by Christine Sine
November 1st is All Saint’s Day. This is one of my favourite celebrations as I love to look back and remind myself of those who have impacted my life – some are friends who still surround me, others are saints and supporters who have now joined the heavenly throng.The death of Eugene Peterson a couple of days ago has made me very aware of how important a celebration like this is and so I thought I would repost (with a few changes) this post from 3 years ago.
Remembering those who impact our lives, those who have gone before and those who are still with us is an important part of our faith.
The Episcopal Church website explains:
We step aside from the flow of the propers and celebrate all the saints. We stop. We notice, We are surrounded by a flock of witnesses in our midst – many who have gone before us, some we are just now releasing, and still more with a full life ahead of them.
I love the Anglican tradition of renewing our baptismal vows on this day. Reminding ourselves of the journey we have taken personally is a good place to start in remembering the saints of God. In this tradition, all baptized Christians, living and dead known and unknown are considered saints of God.
This is a special day for celebrating. First take time to reflect on your own faith journey. Remember the faithfulness of God in your past and name the people who have been particularly impacting in shaping your own faith. Notice the movement of God in the present and pray for those who continue to mentor and support you. Think about your hopes and dreams for the future and those who will help these come into being. Celebrate all that you are as a saint of God.
Celebrate At Church
If you really want to celebrate the spiritual significance of All Saints Day, a good liturgical church is the place to do so.
At St Andrew’s Episcopal which we attend, in the weeks before All Saints’ Day we prepare a ribbon of remembrance for All Saints’ Day. Write the names of those who have died on white ribbons that are then wound around the altar rail on All Saints’ Day. This is a wonderful way to reflect on the lives of those you love but have lost.
St Aidan’s Episcopal church on Camano Island where we worshipped a couple of years ago set up a special “remembering” table in the nave. The congregation was invited to bring photos or small memorabilia of dear ones who have gone before us and place them on the table. During the worship on All Saint’s Day there was a special blessing of the photos and memories.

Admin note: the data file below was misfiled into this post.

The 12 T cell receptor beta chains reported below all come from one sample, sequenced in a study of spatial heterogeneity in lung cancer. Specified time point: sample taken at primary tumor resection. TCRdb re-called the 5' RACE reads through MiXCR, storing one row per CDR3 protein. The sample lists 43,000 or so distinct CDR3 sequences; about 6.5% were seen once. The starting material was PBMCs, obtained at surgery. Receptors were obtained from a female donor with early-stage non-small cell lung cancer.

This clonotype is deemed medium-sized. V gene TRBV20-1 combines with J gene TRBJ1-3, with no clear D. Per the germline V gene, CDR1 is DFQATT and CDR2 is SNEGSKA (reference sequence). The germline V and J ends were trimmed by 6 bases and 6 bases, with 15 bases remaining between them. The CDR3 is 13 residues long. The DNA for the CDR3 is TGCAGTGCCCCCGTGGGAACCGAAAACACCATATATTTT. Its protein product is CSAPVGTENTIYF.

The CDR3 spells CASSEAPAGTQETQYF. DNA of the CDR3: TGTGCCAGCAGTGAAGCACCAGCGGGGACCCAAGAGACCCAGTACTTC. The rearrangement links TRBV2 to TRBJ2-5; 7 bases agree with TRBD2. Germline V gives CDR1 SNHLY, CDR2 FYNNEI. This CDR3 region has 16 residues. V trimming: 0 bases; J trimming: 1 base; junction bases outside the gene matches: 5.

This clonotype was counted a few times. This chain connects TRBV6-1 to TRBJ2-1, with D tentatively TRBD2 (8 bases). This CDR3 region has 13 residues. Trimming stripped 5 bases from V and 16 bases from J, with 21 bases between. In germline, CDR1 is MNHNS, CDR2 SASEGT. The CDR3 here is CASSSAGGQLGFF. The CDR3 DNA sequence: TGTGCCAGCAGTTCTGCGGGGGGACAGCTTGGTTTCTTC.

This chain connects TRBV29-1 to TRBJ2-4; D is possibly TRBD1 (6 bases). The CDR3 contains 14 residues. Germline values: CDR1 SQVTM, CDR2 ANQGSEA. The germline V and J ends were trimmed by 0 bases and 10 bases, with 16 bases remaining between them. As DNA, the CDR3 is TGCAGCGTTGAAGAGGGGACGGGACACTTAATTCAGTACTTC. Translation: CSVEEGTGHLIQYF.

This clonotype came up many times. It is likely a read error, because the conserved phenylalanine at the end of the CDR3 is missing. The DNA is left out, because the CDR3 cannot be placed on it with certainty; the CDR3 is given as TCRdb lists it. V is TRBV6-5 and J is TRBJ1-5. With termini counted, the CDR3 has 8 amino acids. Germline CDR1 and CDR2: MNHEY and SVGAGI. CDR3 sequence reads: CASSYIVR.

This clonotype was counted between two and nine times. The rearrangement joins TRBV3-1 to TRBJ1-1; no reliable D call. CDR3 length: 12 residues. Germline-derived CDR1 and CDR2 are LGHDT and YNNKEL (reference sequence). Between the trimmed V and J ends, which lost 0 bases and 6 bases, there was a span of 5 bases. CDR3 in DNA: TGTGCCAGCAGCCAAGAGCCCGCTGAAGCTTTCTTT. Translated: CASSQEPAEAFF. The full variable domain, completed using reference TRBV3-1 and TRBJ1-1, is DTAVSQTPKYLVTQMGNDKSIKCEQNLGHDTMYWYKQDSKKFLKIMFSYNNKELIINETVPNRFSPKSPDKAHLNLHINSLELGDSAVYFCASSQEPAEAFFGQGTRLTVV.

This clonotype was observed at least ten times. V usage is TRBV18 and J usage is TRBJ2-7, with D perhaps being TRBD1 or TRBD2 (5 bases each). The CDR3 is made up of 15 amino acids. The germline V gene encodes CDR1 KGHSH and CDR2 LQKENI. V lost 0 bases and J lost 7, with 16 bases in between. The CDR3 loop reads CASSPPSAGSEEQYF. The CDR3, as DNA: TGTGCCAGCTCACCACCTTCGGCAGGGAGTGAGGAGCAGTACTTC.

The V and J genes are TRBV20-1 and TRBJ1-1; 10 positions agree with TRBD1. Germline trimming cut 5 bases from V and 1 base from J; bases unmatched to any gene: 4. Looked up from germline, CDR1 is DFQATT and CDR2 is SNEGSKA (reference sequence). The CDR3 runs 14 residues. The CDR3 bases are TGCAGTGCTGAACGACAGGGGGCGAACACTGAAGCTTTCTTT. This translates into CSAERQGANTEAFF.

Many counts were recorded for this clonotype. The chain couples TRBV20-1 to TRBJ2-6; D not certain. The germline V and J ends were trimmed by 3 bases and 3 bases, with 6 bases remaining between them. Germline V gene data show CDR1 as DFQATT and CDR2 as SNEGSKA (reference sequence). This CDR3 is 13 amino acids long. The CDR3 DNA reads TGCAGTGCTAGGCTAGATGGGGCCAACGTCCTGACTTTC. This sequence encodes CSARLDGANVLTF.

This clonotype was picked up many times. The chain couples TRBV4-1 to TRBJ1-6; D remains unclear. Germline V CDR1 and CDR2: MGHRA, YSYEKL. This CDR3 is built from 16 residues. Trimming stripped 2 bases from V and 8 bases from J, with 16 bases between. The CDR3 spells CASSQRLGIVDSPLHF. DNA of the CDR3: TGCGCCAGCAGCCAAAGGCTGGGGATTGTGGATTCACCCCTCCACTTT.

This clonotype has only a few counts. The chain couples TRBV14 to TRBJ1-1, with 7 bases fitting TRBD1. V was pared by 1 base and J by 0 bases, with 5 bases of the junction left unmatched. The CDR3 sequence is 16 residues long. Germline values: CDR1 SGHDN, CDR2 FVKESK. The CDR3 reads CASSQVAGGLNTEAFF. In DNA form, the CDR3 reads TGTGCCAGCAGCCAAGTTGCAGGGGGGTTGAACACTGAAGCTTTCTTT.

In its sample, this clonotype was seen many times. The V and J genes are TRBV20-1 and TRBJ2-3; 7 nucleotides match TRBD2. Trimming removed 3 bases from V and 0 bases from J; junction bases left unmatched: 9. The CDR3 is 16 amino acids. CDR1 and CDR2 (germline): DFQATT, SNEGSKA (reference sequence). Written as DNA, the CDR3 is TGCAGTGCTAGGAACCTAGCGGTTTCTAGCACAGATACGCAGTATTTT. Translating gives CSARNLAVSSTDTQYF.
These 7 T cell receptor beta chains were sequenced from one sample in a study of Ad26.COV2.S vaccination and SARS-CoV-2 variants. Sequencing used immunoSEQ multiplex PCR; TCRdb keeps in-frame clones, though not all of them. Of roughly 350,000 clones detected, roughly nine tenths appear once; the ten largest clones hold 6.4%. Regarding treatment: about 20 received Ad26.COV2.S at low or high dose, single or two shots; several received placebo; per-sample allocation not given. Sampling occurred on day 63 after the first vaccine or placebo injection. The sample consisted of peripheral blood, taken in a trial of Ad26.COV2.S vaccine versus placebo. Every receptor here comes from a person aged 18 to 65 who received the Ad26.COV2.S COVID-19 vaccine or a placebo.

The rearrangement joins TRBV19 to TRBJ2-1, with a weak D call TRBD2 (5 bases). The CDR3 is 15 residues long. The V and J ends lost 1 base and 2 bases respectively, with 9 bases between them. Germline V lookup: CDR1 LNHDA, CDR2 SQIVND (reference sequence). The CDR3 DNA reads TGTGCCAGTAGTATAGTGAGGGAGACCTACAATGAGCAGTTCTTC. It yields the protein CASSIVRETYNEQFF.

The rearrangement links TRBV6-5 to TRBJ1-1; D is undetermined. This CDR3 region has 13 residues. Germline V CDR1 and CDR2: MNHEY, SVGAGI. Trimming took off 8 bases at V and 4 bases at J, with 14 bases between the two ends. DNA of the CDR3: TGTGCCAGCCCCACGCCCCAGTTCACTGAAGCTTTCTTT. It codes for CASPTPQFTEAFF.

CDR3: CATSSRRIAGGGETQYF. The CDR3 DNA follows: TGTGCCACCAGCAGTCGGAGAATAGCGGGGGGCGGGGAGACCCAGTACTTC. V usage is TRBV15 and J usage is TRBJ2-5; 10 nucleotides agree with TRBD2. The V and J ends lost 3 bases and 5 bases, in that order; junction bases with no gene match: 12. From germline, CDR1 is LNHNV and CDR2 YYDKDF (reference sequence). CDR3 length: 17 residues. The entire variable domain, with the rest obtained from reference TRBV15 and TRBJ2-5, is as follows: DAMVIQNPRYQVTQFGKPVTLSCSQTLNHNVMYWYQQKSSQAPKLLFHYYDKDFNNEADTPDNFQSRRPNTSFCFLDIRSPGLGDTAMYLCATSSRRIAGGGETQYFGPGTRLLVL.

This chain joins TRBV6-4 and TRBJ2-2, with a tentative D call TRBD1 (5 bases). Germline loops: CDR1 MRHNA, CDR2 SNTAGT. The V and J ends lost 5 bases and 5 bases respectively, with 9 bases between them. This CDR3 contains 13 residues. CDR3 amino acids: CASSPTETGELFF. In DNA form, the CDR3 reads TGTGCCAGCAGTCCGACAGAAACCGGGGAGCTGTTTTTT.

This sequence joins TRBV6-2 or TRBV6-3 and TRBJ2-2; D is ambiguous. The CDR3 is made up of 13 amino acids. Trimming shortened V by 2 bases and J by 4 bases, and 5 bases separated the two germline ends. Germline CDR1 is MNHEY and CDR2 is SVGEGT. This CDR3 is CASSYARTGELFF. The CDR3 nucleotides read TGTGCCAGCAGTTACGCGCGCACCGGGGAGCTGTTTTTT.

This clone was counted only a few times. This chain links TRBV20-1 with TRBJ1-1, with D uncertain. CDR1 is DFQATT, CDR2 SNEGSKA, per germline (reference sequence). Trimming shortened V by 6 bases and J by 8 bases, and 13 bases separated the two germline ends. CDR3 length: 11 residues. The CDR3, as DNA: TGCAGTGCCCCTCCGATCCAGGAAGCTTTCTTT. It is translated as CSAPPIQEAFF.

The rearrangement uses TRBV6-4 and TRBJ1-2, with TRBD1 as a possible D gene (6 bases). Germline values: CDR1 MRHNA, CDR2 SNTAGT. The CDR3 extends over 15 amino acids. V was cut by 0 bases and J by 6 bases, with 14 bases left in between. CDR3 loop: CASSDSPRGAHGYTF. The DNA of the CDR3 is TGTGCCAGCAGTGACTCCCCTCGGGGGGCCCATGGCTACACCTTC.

Plan A Celebration
Many of us want to bring this celebration out of church and into our homes – here are some possibilities to consider for the future.
Hold an All Saints’ Day party – a great alternative to Halloween. Get everyone to dress as their favourite saint, or to bring a picture of this saint. During the festivities get everyone to share a story about their saint and the impact he or she has had on their lives. Or you might like to get participants to guess who each person represents.
Plan a family heritage party. Invite people to do some work beforehand researching their family history and particularly the Christian saints who were a part of it. Ask them to bring photos and stories to share. Finish with a time of prayer for all those that have gone before us.
Several years ago when my youngest brother went to Greece where my father comes from he found out that it is possible that our family name Aroney comes from the name Aaron and that our family probably originated in Jerusalem many centuries ago. It is probable that one of the reason they began the journey out of Jerusalem first to Constantinople then to Rhodes and finally to the tiny island of Kithera at the bottom of the Peloponnese mountains is because they became Christians. There are a number of Greek orthodox priests in my father’s family history and my Aunt Mary was a very devout Greek Orthodox Christian. I know less about my mother’s family history but would love to find out where her family too has had profound encounters with God.
Plan an All Saints Day pilgrimage. Again this might require some before time research. Explore the Christian heritage of your community. Where did the first Christians come from? How did they interact with the native peoples? Where was the first church established? Who were some of the early Christians who impacted your community. Plan a pilgrimage walk to the site of the first Christian community and if possible have a time of prayer and possibly even a eucharistic celebration to remember those who have gone before.
Consider an All Saints’ Scavenger Hunt with your kids. This site spells out what this could look like and provides a free template to use.
So how will you celebrate All Saints Day this year? Please share them with me. I would love to hear your creative ideas.